It’s difficult to have a conversation about Fall food without mentioning pumpkin. According to the Pie Counsel, pumpkin is America’s second favorite pie. Most families have one, if not two, adorning their tables for Thanksgiving. Because of the high water content, baked goods made with pumpkin are exceptionally moist. If you’re looking to make your favorite pancake recipe with pumpkin, simply substitute an equal amount of canned pumpkin for 2/3 the liquid. At the B & B home we like to make pancakes and waffles in advance and freeze them for our girls to eat during the week. Big and Little like pumpkin just as much as I do, so I treated them to a week of yeasted pumpkin chocolate chip waffles. While the flavor of pumpkin is intensified by sugar and tastes great in desserts and sweet items, it’s great in savory applications too. Last Fall I made a creamy and nutty brown butter pumpkin risotto that y’all should check out.
In today’s fast paced world we want everything fast and this translates to food too. Fast food, drive-thrus and prepackaged foods are prime examples. Short cuts in the kitchen make life easier but it’s important to remember that flavor sometimes takes time to develop. A few weeks ago I shared my recipe for cold-fermented pizza dough which takes 3 to 5 days to ferment; it tastes a whole lot better than a quick-rise recipe. Yeast is not only for making breads and rolls, but it is also great for making pancakes and waffles. For these waffles, I applied a similar fermentation technique that I used for my pizza dough. Make the batter at night, let it ferment refrigerated, and then it’s ready for the waffle iron first thing in the morning. If you awaken not planning in advance and suddenly have the urge for waffles, skip the overnight ferment and let the batter proof for a few hours at room temperature.
I really like the combination of chocolate and pumpkin. Last year Mrs. B & B made more than a few batches of pumpkin chocolate chip cookies which didn’t last long. We both agree that pumpkin is somewhat dulled by the addition of chocolate. If you’re looking for purer pumpkin flavor, omit the chips but add two extra Tablespoons of sugar.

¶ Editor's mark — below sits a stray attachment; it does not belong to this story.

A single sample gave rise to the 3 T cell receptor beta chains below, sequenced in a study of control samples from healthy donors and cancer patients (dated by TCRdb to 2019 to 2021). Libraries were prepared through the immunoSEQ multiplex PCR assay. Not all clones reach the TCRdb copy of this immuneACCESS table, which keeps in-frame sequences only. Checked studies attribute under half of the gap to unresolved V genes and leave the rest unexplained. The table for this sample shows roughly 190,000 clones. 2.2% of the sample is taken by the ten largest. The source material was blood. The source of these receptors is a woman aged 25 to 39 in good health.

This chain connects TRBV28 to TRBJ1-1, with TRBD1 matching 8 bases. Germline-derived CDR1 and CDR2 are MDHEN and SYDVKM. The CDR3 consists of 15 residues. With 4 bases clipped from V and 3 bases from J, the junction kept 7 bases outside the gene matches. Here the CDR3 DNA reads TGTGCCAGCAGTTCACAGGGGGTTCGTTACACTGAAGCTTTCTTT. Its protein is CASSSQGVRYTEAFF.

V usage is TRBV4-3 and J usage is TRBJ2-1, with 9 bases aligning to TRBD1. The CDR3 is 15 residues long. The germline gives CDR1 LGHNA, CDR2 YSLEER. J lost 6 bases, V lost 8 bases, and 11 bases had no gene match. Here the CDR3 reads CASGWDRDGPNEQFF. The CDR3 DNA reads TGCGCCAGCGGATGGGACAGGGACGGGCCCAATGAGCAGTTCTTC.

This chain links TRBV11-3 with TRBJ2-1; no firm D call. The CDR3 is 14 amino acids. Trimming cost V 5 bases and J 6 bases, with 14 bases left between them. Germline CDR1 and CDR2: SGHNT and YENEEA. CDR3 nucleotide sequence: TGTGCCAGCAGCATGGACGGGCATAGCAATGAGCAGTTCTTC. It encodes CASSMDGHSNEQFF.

If looking for a new pumpkin recipe, or just anxious to get into the mood for Fall, you’ll love these yeasted pumpkin chocolate chip waffles.
- 1½ cups milk heated to 105 to 110 degrees Farenheit (about 70 seconds in the microwave)
- 1 package instant dry yeast
- 1 cup pumpkin puree
- 8 Tablespoons melted butter cooled to room temperature
- 2 large eggs, beaten
- 2½ cups all-purpose flour
- 1 teaspoon table salt
- 1 teaspoon cinnamon
- ½ teaspoon ground ginger
- ¼ teaspoon ground clove
- 1 cup mini semi-sweet chocolate chips
- In a medium-sized bowl, combine the milk and yeast. After 5 to 10 minutes, the yeast will become active. Add the remaining wet ingredients and whisk until combined.
- In a large bowl, add the dry ingredients except for the chocolate chips.
- Pour the wet ingredients into the bowl containing the dry ingredients. Gently mix with a whisk just until the batter is smooth without clumps. Cover and refrigerate overnight. If making the waffles the same day, proof at room temperature for 2-3 hours until the batter doubles in size.
- Heat a waffle iron according to the manufacturers directions and lightly oil the cooking surfaces.
- Fold the chocolate chips into the batter.
- Spoon ½ to 1 cup of batter into the center of the waffle iron (my 8-inch iron takes just short of 1 cup). Close and cook until the waffle iron indicates the waffle is cooked or until minimal steam is released and the waffle is browned, about 4 minutes.
- Makes 4 to 5, eight inch waffles. Serve hot with maple syrup.